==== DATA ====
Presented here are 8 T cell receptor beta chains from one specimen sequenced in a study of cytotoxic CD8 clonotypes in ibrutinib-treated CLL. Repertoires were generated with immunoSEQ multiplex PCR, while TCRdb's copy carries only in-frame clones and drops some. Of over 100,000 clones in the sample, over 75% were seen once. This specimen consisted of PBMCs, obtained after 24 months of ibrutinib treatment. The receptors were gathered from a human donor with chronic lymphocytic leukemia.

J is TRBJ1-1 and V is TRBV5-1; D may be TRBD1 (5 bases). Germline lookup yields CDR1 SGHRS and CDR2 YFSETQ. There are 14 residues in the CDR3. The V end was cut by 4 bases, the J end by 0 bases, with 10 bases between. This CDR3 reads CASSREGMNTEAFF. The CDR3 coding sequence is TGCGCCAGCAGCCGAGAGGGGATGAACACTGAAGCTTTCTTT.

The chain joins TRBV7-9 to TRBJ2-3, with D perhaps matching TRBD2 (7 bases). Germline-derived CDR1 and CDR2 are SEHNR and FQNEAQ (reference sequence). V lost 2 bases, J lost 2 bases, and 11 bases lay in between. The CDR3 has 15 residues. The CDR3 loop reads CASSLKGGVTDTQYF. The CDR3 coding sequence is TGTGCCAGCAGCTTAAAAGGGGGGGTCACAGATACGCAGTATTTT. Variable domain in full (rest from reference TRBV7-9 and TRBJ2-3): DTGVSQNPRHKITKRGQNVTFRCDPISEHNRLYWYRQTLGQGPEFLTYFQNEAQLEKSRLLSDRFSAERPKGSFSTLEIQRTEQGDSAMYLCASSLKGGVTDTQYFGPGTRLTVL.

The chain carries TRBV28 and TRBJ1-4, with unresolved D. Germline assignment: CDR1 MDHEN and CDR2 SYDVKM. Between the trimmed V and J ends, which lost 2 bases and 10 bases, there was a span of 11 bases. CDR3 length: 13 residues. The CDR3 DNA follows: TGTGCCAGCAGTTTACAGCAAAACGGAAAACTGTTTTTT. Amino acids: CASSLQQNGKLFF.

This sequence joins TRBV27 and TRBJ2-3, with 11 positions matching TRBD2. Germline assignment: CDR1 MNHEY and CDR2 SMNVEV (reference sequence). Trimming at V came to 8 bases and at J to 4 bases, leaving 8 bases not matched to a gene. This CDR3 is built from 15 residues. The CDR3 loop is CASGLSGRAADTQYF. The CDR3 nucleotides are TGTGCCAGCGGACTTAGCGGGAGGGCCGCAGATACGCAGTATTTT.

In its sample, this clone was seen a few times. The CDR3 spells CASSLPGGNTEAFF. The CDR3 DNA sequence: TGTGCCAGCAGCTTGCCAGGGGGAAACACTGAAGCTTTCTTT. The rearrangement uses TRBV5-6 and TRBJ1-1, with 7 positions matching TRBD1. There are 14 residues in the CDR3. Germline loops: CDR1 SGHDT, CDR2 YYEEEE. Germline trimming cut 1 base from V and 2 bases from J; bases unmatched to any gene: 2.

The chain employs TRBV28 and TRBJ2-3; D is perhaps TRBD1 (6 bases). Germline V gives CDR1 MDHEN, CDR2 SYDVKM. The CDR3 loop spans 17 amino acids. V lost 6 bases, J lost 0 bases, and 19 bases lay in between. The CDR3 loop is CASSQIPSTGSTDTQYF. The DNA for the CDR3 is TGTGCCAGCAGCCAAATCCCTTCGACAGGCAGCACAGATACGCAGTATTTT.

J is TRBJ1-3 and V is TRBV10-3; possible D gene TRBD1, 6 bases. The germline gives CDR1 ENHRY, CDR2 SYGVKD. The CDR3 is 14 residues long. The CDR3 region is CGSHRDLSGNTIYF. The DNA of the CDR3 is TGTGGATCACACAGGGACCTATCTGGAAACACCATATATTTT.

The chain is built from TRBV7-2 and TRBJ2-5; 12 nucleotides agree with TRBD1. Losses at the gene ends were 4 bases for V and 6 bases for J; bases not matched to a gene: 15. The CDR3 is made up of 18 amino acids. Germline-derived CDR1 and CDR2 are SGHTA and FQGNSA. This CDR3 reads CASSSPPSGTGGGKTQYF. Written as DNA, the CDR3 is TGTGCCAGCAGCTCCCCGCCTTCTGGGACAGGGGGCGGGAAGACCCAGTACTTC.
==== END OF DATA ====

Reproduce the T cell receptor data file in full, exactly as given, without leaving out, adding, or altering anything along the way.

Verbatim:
Presented here are 8 T cell receptor beta chains from one specimen sequenced in a study of cytotoxic CD8 clonotypes in ibrutinib-treated CLL. Repertoires were generated with immunoSEQ multiplex PCR, while TCRdb's copy carries only in-frame clones and drops some. Of over 100,000 clones in the sample, over 75% were seen once. This specimen consisted of PBMCs, obtained after 24 months of ibrutinib treatment. The receptors were gathered from a human donor with chronic lymphocytic leukemia.

J is TRBJ1-1 and V is TRBV5-1; D may be TRBD1 (5 bases). Germline lookup yields CDR1 SGHRS and CDR2 YFSETQ. There are 14 residues in the CDR3. The V end was cut by 4 bases, the J end by 0 bases, with 10 bases between. This CDR3 reads CASSREGMNTEAFF. The CDR3 coding sequence is TGCGCCAGCAGCCGAGAGGGGATGAACACTGAAGCTTTCTTT.

The chain joins TRBV7-9 to TRBJ2-3, with D perhaps matching TRBD2 (7 bases). Germline-derived CDR1 and CDR2 are SEHNR and FQNEAQ (reference sequence). V lost 2 bases, J lost 2 bases, and 11 bases lay in between. The CDR3 has 15 residues. The CDR3 loop reads CASSLKGGVTDTQYF. The CDR3 coding sequence is TGTGCCAGCAGCTTAAAAGGGGGGGTCACAGATACGCAGTATTTT. Variable domain in full (rest from reference TRBV7-9 and TRBJ2-3): DTGVSQNPRHKITKRGQNVTFRCDPISEHNRLYWYRQTLGQGPEFLTYFQNEAQLEKSRLLSDRFSAERPKGSFSTLEIQRTEQGDSAMYLCASSLKGGVTDTQYFGPGTRLTVL.

The chain carries TRBV28 and TRBJ1-4, with unresolved D. Germline assignment: CDR1 MDHEN and CDR2 SYDVKM. Between the trimmed V and J ends, which lost 2 bases and 10 bases, there was a span of 11 bases. CDR3 length: 13 residues. The CDR3 DNA follows: TGTGCCAGCAGTTTACAGCAAAACGGAAAACTGTTTTTT. Amino acids: CASSLQQNGKLFF.

This sequence joins TRBV27 and TRBJ2-3, with 11 positions matching TRBD2. Germline assignment: CDR1 MNHEY and CDR2 SMNVEV (reference sequence). Trimming at V came to 8 bases and at J to 4 bases, leaving 8 bases not matched to a gene. This CDR3 is built from 15 residues. The CDR3 loop is CASGLSGRAADTQYF. The CDR3 nucleotides are TGTGCCAGCGGACTTAGCGGGAGGGCCGCAGATACGCAGTATTTT.

In its sample, this clone was seen a few times. The CDR3 spells CASSLPGGNTEAFF. The CDR3 DNA sequence: TGTGCCAGCAGCTTGCCAGGGGGAAACACTGAAGCTTTCTTT. The rearrangement uses TRBV5-6 and TRBJ1-1, with 7 positions matching TRBD1. There are 14 residues in the CDR3. Germline loops: CDR1 SGHDT, CDR2 YYEEEE. Germline trimming cut 1 base from V and 2 bases from J; bases unmatched to any gene: 2.

The chain employs TRBV28 and TRBJ2-3; D is perhaps TRBD1 (6 bases). Germline V gives CDR1 MDHEN, CDR2 SYDVKM. The CDR3 loop spans 17 amino acids. V lost 6 bases, J lost 0 bases, and 19 bases lay in between. The CDR3 loop is CASSQIPSTGSTDTQYF. The DNA for the CDR3 is TGTGCCAGCAGCCAAATCCCTTCGACAGGCAGCACAGATACGCAGTATTTT.

J is TRBJ1-3 and V is TRBV10-3; possible D gene TRBD1, 6 bases. The germline gives CDR1 ENHRY, CDR2 SYGVKD. The CDR3 is 14 residues long. The CDR3 region is CGSHRDLSGNTIYF. The DNA of the CDR3 is TGTGGATCACACAGGGACCTATCTGGAAACACCATATATTTT.

The chain is built from TRBV7-2 and TRBJ2-5; 12 nucleotides agree with TRBD1. Losses at the gene ends were 4 bases for V and 6 bases for J; bases not matched to a gene: 15. The CDR3 is made up of 18 amino acids. Germline-derived CDR1 and CDR2 are SGHTA and FQGNSA. This CDR3 reads CASSSPPSGTGGGKTQYF. Written as DNA, the CDR3 is TGTGCCAGCAGCTCCCCGCCTTCTGGGACAGGGGGCGGGAAGACCCAGTACTTC.